MESA COUNTY, Colo.-
Alpacas are soft to the touch and quiet to the ear. Now, their fibers are starting to make a name for themselves.
The alpaca industry is not only growing in the country but also on the Western Slope.
There are numerous uses for alpaca fiber, and researchers are discovering even more.
One local breeder has made strides in creating a mill to process the fiber, and now takes orders from around the world.
Mike McDermott, owner and operator of SunCrest Orchard Alpacas, LLC and Fiber Works, said, "Two percent of the population cannot wear an alpaca sweater. When we are dealing with wool, we're up to 34 percent. Thermal properties, it's about eight times warmer than your sheep wool."
Alpacas have been domesticated in various countries like Peru for thousands of years.
In the United States, the fiber industry is fairly new.
"The purpose of the alpaca is their fiber, so we start trying to figure out how to get it processed. Back then it was three months to three years before we got our fiber back," McDermott said.
Even though he was just a breeder in 2005, McDermott later decided to build a mill.
The mill is beneficial to alpaca breeders like himself and others in the region.
Mary Jo George is the co-owner of Bookcliff Alpacas. "There are more farms around than people realize, in the valley and also in the Western Slope," George said.
"When we first got into it there were three of us. Today we have 21 to 23 farms, I think. We work together and educate one another," said McDermott.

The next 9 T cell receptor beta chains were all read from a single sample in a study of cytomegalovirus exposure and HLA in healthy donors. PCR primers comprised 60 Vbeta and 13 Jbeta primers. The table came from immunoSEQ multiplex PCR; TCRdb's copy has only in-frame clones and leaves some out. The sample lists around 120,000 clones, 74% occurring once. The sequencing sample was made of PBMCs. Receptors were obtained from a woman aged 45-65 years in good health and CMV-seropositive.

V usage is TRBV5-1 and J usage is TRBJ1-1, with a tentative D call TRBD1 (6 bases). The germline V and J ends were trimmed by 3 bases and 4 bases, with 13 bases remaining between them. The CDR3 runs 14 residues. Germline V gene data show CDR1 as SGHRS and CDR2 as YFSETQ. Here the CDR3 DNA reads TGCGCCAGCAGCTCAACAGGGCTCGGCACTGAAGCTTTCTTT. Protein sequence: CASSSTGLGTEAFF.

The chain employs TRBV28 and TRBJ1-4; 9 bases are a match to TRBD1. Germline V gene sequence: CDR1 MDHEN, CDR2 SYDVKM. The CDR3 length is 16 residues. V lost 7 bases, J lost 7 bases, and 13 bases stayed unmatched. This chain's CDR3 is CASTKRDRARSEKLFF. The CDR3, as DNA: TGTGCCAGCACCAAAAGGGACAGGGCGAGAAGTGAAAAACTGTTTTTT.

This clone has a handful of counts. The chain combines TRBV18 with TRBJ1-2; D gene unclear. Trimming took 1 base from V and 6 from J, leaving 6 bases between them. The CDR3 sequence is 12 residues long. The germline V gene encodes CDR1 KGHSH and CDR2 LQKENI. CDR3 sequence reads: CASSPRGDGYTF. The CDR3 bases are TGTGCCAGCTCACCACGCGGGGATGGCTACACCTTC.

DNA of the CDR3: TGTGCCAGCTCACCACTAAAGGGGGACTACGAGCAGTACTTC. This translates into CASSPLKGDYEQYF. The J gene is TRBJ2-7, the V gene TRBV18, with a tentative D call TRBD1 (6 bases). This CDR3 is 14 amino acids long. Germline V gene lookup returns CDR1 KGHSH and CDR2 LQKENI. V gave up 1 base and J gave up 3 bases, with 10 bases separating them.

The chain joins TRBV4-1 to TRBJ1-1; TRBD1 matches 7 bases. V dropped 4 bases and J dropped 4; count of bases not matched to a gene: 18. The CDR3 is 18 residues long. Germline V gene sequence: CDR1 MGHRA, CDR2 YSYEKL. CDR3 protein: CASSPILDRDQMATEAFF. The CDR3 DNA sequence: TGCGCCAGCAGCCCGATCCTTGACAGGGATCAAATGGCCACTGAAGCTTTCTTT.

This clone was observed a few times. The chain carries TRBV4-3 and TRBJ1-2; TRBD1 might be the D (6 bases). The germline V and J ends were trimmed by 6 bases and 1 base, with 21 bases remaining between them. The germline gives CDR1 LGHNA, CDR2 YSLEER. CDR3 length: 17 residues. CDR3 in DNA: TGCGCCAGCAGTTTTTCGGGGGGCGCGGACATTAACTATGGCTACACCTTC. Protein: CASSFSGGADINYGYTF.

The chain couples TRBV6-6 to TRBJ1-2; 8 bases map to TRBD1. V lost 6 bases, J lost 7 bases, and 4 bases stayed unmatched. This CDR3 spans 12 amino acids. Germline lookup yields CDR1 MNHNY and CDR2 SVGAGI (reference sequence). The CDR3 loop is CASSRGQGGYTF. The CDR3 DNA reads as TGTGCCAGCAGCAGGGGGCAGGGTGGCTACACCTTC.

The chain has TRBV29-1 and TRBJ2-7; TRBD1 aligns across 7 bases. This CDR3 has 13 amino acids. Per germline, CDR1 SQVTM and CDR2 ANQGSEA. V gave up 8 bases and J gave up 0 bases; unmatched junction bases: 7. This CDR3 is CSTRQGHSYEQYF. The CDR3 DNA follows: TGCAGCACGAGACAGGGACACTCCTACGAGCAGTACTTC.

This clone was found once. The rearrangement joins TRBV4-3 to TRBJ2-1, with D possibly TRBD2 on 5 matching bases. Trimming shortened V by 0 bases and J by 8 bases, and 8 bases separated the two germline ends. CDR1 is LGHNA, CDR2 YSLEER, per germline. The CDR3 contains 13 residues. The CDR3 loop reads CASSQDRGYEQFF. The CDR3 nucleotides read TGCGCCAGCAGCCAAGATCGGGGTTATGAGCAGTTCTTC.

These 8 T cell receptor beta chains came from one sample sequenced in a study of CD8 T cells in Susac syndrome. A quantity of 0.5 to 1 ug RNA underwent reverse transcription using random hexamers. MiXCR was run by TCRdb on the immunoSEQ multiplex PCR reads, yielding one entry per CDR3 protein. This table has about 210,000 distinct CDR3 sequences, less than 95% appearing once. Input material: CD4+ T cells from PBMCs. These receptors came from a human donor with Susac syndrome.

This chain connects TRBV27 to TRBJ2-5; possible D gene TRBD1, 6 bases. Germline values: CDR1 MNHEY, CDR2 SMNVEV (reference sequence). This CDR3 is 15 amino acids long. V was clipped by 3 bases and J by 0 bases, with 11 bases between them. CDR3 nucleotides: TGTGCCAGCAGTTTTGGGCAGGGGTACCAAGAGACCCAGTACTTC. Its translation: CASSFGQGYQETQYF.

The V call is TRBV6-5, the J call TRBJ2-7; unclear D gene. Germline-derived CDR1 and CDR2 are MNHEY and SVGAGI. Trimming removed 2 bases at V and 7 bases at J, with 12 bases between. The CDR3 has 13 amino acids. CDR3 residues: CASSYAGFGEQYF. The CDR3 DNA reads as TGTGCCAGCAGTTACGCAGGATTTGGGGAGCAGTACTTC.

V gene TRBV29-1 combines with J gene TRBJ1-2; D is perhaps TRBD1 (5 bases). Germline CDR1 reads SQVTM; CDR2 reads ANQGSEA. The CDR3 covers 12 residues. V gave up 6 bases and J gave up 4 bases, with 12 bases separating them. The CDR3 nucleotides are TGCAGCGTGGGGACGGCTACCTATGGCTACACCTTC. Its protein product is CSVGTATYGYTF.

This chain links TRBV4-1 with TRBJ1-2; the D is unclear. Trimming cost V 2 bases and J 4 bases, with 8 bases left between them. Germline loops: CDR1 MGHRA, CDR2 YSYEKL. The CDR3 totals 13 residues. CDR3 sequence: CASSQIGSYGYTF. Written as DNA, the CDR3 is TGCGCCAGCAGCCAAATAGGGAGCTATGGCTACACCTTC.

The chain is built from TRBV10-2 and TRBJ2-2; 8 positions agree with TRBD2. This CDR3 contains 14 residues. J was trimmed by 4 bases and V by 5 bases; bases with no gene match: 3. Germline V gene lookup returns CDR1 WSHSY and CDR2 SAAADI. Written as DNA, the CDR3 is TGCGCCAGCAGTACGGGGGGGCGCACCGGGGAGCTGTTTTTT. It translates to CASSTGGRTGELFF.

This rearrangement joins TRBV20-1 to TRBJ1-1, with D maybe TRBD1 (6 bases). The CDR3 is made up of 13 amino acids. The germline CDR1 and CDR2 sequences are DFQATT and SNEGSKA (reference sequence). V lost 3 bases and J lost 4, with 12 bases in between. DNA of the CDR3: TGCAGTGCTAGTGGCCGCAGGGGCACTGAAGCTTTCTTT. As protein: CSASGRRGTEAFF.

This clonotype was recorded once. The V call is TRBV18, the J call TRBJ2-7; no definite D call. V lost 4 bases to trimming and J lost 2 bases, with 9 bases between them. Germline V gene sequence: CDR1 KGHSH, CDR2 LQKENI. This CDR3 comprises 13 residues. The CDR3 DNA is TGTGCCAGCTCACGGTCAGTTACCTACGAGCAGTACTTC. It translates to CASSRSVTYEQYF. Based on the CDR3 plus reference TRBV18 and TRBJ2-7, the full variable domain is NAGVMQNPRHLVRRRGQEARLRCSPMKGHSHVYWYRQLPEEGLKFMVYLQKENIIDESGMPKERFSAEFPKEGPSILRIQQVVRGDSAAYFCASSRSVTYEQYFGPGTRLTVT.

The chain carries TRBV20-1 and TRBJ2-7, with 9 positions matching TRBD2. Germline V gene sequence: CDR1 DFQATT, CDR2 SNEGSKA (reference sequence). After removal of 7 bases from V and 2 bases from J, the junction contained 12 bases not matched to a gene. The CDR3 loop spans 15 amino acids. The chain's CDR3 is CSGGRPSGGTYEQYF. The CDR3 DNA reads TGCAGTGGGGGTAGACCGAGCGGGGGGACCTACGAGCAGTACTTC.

McDermott is also processing fiber from beyond the Grand Valley. "Fiber coming from Hawaii all the way to West Virginia. Also, I've had fiber from Canada."
Breeders are looking forward to the future of the industry on the Western Slope.
"There's unlimited possibilities for the wool and fiber, clothing, upholstery, you name it. We're just barely finding out about it," said George.
Looking toward the future, McDermott said, "In a couple years we're going to have the largest natural farm mill in the U.S here in the Grand Valley. If everything goes as planned, we will hopefully be employing about 85 to 120 people in that mill."
If you're not a fan of wool, there's no need to worry; alpacas are here and their numbers are growing.
Bookcliff Alpacas and SunCrest Orchard Alpacas are both open for public tours.
For a list of alpaca farms on the Western Slope, click here
For an appointment at Bookcliff Alpacas, call (970) 858-8866.
For more on SunCrest Orchard Alpacas, call (970) 464-4862.
Or to visit their website, click here